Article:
Coprosmanthus consanguineus Kunth
Coprosmanthus herbaceus (L.) Kunth
Coprosmanthus peduncularis (Muhl. ex Willd.) Kunth
Nemexia cerulea Raf.
Nemexia herbacea (L.) Small
Nemexia nigra Raf.
Smilax longifolia P.Watson
Smilax peduncularis Muhl. ex Willd.
Smilax watsonii Sweet
Common Name: Carrion Flower
Smilax herbacea is an unarmed, herbaceous perennial climbing plant producing a cluster of branched stems up to 250cm long from a tuberous rootstock[
The plant is harvested from the wild for local use as a food and a medicine.
Eastern N. America - Quebec and New Brunswick, south to Tennessee, northern Alabama, Georgia and South Carolina
Open woodlands, meadows and rich alluvial thickets[
]. Higher elevations in rich woods, alluvial thickets, and meadows, often in calcareous soils; at elevations from 100 - 800 metres[
Smilax herbacea is hardy to about -20°c[
Succeeds in most soils in sun or semi-shade[
A polymorphic species, varying in both leaf shape and growth habit[
]. The flowers are malodorous[
], they smell like dead rats[
A vigorous plant, it can be grown through trees or shrubs or over tree stumps[
The sub-species S. herbacea nipponicum is used in Japan[
]. This report probably refers to the species S. nipponica[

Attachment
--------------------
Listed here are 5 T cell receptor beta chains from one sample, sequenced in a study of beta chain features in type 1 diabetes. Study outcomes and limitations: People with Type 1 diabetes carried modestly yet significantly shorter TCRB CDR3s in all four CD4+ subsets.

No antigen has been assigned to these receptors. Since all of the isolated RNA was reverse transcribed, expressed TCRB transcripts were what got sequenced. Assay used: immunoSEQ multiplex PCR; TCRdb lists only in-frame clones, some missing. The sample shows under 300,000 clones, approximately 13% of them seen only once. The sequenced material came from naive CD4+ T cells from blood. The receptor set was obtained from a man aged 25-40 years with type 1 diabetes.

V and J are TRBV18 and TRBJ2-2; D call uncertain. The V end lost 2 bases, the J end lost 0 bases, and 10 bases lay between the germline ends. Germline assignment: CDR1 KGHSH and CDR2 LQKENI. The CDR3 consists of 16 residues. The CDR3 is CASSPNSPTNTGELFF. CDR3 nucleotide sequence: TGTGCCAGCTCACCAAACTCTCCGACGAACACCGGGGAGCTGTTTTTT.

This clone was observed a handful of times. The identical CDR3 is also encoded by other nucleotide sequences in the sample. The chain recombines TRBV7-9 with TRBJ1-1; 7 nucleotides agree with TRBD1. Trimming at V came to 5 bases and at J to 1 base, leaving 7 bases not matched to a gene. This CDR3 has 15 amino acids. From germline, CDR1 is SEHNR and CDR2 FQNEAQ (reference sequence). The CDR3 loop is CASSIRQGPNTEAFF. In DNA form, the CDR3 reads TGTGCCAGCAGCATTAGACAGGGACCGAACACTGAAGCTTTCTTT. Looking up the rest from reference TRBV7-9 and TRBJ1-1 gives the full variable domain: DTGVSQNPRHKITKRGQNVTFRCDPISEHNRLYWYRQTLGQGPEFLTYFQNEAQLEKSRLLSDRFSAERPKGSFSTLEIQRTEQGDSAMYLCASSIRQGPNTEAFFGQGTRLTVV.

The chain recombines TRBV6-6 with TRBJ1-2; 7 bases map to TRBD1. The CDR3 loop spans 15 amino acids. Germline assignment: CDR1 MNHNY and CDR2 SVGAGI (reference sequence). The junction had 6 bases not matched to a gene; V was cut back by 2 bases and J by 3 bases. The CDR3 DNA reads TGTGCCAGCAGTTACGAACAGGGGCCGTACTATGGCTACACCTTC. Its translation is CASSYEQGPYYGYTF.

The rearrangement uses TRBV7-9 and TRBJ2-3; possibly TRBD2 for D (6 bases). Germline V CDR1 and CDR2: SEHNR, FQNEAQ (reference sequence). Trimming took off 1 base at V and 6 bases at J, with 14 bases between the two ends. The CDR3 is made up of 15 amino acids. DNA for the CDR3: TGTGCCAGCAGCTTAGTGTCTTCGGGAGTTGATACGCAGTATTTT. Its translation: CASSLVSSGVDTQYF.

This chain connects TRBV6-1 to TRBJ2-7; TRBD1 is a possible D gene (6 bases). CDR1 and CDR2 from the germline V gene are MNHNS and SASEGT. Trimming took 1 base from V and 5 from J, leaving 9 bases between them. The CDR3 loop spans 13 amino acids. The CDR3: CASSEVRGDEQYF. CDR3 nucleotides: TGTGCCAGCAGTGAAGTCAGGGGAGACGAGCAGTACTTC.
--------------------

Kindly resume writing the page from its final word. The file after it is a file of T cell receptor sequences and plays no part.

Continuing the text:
A dioecious species - both male and female forms must be grown if fruit and seed are required.
Leaves and young shoots - raw or cooked and used like asparagus[
]. A delicate and palatable vegetable[
Fruit - raw or cooked and used in jellies etc[
]. It should only be used when fully ripe[
]. A pleasant flavour[
]. The subglobose, blue fruit is about 10mm in diameter[
Root - cooked[
]. It can be dried, ground into a powder and then used with cereals for making bread etc[
]. It can also be used as a gelatine substitute[
Eating the fruit is said to be effective in treating hoarseness[
The parched and powdered leaves have been used as a dressing on burns[
]. The wilted leaves have been used as a dressing on boils[
The root is analgesic[
]. A decoction has been used in the treatment of back pains, stomach complaints, lung disorders and kidney problems[
Seed - sow early spring in a warm greenhouse[
]. This note probably refers to the tropical members of the genus, seeds of plants from cooler areas seem to require a period of cold stratification, some species taking 2 or more years to germinate[
]. We sow the seed of temperate species in a cold frame as soon as we receive it, and would sow the seed as soon as it is ripe if we could obtain it then[
]. When the seedlings eventually germinate, prick them out into individual pots when they are large enough to handle and grow them on in the greenhouse for at least their first year, though we normally grow them on in pots for 2 years. Plant them out into their permanent positions in early summer.
Division in early spring as new growth begins[
]. Larger divisions can be planted out direct into their permanent positions. We have found it best to pot up the smaller divisions and grow them on in a lightly shaded position in a cold frame, planting them out once they are well established in the summer.
Cuttings of half-ripe shoots, July in a frame[